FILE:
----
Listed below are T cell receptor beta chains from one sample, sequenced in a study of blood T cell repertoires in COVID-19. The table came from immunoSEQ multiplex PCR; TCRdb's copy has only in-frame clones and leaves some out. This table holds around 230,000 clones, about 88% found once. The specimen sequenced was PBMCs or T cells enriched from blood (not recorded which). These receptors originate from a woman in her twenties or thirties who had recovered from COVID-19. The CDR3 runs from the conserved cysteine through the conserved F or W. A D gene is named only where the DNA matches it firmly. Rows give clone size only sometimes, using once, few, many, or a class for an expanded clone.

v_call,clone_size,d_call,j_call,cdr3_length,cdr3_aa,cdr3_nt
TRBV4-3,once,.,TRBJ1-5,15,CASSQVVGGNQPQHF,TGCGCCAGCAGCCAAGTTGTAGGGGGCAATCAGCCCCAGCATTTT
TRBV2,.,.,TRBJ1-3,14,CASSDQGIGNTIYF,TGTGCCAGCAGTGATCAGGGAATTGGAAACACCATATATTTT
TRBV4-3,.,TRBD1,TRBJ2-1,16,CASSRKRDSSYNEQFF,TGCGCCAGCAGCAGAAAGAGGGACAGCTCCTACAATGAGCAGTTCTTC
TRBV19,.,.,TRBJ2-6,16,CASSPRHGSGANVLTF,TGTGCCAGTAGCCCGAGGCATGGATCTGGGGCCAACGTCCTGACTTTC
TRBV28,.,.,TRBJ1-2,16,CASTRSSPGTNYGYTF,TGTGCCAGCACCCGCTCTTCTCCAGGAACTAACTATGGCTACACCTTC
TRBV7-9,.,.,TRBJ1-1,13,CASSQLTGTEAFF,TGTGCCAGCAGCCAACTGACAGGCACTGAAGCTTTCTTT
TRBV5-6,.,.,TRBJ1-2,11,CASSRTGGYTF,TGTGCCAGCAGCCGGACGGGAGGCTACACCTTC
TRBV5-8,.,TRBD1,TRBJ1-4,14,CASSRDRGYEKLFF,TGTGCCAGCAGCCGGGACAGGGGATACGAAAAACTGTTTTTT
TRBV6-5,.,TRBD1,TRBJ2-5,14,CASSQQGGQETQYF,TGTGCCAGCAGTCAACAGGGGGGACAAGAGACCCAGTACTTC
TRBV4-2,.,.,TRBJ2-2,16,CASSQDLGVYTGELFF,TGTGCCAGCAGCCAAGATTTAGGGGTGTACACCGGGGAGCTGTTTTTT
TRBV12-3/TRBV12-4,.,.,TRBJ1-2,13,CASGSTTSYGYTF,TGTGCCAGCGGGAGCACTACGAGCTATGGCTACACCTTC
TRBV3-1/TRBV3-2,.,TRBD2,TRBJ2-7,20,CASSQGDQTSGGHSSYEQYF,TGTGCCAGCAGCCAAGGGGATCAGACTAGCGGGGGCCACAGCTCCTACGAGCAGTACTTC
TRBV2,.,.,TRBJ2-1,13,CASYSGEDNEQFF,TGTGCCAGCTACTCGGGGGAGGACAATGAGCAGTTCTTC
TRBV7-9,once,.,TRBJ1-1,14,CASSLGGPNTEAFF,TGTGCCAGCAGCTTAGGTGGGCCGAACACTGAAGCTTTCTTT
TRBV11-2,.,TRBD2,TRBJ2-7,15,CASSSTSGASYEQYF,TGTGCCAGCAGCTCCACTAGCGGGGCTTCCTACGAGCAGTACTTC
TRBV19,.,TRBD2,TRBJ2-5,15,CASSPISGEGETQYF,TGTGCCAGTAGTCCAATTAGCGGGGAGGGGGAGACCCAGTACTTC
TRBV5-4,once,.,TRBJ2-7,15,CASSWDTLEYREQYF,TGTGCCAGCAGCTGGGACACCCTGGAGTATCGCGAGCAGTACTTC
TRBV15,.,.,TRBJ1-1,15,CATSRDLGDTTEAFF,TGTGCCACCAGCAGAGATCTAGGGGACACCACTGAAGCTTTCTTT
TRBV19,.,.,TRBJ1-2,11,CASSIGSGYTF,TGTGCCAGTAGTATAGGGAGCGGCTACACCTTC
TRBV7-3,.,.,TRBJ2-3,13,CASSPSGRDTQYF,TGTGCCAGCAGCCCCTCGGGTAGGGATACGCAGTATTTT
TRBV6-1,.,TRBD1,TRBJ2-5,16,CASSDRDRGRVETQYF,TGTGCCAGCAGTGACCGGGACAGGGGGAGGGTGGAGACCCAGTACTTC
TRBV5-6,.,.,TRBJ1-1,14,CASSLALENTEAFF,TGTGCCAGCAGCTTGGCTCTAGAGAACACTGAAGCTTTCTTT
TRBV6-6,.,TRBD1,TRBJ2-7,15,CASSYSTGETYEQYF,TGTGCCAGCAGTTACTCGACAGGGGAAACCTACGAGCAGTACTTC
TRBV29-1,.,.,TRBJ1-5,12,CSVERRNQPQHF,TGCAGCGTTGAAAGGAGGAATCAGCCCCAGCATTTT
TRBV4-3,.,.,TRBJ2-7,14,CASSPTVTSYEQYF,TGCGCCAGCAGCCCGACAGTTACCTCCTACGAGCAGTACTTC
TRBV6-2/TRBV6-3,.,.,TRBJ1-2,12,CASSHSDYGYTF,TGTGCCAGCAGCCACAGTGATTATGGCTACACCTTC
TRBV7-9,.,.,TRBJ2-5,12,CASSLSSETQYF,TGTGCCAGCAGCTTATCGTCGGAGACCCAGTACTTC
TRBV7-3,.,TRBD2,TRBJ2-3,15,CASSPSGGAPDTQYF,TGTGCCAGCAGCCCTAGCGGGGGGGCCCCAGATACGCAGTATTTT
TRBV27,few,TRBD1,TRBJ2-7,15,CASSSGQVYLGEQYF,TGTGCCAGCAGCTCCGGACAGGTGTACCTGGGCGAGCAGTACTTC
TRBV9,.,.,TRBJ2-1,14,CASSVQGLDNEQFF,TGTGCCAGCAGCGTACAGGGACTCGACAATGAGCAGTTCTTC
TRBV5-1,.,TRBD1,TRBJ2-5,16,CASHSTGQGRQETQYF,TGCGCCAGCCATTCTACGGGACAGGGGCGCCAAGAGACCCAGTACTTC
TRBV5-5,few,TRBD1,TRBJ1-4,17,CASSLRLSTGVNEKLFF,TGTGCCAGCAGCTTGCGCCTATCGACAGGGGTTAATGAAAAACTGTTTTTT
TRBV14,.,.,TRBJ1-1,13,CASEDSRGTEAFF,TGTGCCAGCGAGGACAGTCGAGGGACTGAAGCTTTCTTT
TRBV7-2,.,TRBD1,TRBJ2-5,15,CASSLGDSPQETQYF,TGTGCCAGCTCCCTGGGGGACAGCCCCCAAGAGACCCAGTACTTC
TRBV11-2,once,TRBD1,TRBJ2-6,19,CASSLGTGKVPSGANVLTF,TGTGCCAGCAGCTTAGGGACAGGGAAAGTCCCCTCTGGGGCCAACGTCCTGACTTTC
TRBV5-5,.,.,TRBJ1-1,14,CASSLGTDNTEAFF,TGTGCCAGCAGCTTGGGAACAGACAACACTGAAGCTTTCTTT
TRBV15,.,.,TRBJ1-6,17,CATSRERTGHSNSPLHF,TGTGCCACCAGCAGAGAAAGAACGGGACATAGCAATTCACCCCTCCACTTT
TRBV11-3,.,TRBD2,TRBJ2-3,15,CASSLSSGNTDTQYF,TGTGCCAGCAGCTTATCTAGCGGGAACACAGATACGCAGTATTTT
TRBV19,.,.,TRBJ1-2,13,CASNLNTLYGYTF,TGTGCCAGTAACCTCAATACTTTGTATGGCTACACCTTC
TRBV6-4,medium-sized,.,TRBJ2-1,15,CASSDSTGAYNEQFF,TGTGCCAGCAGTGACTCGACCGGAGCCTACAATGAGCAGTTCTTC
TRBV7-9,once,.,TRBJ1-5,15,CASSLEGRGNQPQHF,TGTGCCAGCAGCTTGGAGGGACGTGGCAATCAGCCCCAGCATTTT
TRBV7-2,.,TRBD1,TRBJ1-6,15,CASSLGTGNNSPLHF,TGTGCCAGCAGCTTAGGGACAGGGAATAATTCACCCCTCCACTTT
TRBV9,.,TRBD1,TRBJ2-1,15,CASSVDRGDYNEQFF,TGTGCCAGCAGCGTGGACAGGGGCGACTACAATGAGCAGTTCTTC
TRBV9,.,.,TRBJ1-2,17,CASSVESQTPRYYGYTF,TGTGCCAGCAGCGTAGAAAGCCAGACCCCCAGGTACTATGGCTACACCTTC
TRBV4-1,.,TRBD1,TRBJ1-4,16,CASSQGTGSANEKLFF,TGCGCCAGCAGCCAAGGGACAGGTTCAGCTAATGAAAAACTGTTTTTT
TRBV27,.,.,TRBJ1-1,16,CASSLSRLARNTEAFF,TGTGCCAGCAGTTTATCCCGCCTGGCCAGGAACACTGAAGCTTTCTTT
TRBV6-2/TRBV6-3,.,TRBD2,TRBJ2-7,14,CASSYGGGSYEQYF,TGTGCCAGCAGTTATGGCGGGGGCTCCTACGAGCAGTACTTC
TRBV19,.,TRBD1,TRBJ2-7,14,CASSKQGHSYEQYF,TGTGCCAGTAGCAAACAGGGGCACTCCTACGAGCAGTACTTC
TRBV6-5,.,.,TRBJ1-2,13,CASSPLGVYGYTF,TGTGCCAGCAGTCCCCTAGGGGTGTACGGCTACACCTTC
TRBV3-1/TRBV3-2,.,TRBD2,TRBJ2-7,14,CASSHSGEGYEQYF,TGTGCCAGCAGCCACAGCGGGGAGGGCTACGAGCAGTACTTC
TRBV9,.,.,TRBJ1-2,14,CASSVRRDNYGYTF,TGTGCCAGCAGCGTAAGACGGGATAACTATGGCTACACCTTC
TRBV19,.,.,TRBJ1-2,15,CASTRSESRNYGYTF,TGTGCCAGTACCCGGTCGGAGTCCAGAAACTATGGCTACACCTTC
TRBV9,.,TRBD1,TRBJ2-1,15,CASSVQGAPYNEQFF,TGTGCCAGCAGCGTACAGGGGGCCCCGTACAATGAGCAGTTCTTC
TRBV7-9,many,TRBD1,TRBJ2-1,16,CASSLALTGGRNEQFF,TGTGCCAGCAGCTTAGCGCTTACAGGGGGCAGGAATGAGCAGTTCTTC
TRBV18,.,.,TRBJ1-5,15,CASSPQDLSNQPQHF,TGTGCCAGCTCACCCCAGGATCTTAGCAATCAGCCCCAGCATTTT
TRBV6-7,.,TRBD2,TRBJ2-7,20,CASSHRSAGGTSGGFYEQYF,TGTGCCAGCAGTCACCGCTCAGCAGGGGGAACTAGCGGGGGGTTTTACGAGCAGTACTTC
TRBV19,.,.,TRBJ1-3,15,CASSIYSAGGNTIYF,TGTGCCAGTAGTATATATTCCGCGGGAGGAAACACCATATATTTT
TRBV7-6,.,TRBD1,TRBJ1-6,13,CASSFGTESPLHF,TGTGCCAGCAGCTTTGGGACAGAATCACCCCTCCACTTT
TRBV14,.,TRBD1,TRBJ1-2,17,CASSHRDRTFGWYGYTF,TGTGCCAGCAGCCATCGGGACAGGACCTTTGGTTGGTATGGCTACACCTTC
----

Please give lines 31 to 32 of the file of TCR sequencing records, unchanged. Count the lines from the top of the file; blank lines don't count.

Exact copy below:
TRBV27,few,TRBD1,TRBJ2-7,15,CASSSGQVYLGEQYF,TGTGCCAGCAGCTCCGGACAGGTGTACCTGGGCGAGCAGTACTTC
TRBV9,.,.,TRBJ2-1,14,CASSVQGLDNEQFF,TGTGCCAGCAGCGTACAGGGACTCGACAATGAGCAGTTCTTC